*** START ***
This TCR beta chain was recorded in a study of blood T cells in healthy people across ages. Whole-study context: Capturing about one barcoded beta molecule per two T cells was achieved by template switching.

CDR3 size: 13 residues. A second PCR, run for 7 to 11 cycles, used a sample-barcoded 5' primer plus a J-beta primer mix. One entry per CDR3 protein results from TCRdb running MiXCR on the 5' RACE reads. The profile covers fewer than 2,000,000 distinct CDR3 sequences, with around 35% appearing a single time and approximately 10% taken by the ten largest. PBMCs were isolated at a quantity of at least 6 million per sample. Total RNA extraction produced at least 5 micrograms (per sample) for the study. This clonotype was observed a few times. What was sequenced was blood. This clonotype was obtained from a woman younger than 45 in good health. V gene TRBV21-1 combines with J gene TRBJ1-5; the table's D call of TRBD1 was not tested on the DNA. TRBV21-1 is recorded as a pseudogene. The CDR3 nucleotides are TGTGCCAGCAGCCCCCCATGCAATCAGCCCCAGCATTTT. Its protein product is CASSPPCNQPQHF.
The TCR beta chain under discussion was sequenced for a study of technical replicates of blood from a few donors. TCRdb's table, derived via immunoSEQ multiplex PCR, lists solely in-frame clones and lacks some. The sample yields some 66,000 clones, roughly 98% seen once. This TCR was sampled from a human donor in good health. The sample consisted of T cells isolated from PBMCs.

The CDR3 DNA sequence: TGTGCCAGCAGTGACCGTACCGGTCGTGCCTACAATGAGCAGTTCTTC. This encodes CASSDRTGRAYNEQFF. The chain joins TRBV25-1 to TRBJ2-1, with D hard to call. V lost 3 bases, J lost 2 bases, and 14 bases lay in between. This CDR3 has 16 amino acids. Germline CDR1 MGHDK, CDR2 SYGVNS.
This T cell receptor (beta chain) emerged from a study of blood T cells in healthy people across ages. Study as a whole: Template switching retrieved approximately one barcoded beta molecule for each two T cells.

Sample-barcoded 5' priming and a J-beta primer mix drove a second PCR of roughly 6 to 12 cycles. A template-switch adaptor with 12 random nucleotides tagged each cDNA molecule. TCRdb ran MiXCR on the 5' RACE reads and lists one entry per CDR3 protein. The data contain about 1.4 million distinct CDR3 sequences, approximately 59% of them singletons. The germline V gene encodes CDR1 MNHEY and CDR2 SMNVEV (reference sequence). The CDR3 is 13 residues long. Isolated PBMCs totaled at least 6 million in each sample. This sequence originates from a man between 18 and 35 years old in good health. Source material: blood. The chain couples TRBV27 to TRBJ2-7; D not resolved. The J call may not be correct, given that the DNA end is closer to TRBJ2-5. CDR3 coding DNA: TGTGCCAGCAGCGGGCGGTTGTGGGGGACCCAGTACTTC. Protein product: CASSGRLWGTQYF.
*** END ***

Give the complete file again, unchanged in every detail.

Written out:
This TCR beta chain was recorded in a study of blood T cells in healthy people across ages. Whole-study context: Capturing about one barcoded beta molecule per two T cells was achieved by template switching.

CDR3 size: 13 residues. A second PCR, run for 7 to 11 cycles, used a sample-barcoded 5' primer plus a J-beta primer mix. One entry per CDR3 protein results from TCRdb running MiXCR on the 5' RACE reads. The profile covers fewer than 2,000,000 distinct CDR3 sequences, with around 35% appearing a single time and approximately 10% taken by the ten largest. PBMCs were isolated at a quantity of at least 6 million per sample. Total RNA extraction produced at least 5 micrograms (per sample) for the study. This clonotype was observed a few times. What was sequenced was blood. This clonotype was obtained from a woman younger than 45 in good health. V gene TRBV21-1 combines with J gene TRBJ1-5; the table's D call of TRBD1 was not tested on the DNA. TRBV21-1 is recorded as a pseudogene. The CDR3 nucleotides are TGTGCCAGCAGCCCCCCATGCAATCAGCCCCAGCATTTT. Its protein product is CASSPPCNQPQHF.
The TCR beta chain under discussion was sequenced for a study of technical replicates of blood from a few donors. TCRdb's table, derived via immunoSEQ multiplex PCR, lists solely in-frame clones and lacks some. The sample yields some 66,000 clones, roughly 98% seen once. This TCR was sampled from a human donor in good health. The sample consisted of T cells isolated from PBMCs.

The CDR3 DNA sequence: TGTGCCAGCAGTGACCGTACCGGTCGTGCCTACAATGAGCAGTTCTTC. This encodes CASSDRTGRAYNEQFF. The chain joins TRBV25-1 to TRBJ2-1, with D hard to call. V lost 3 bases, J lost 2 bases, and 14 bases lay in between. This CDR3 has 16 amino acids. Germline CDR1 MGHDK, CDR2 SYGVNS.
This T cell receptor (beta chain) emerged from a study of blood T cells in healthy people across ages. Study as a whole: Template switching retrieved approximately one barcoded beta molecule for each two T cells.

Sample-barcoded 5' priming and a J-beta primer mix drove a second PCR of roughly 6 to 12 cycles. A template-switch adaptor with 12 random nucleotides tagged each cDNA molecule. TCRdb ran MiXCR on the 5' RACE reads and lists one entry per CDR3 protein. The data contain about 1.4 million distinct CDR3 sequences, approximately 59% of them singletons. The germline V gene encodes CDR1 MNHEY and CDR2 SMNVEV (reference sequence). The CDR3 is 13 residues long. Isolated PBMCs totaled at least 6 million in each sample. This sequence originates from a man between 18 and 35 years old in good health. Source material: blood. The chain couples TRBV27 to TRBJ2-7; D not resolved. The J call may not be correct, given that the DNA end is closer to TRBJ2-5. CDR3 coding DNA: TGTGCCAGCAGCGGGCGGTTGTGGGGGACCCAGTACTTC. Protein product: CASSGRLWGTQYF.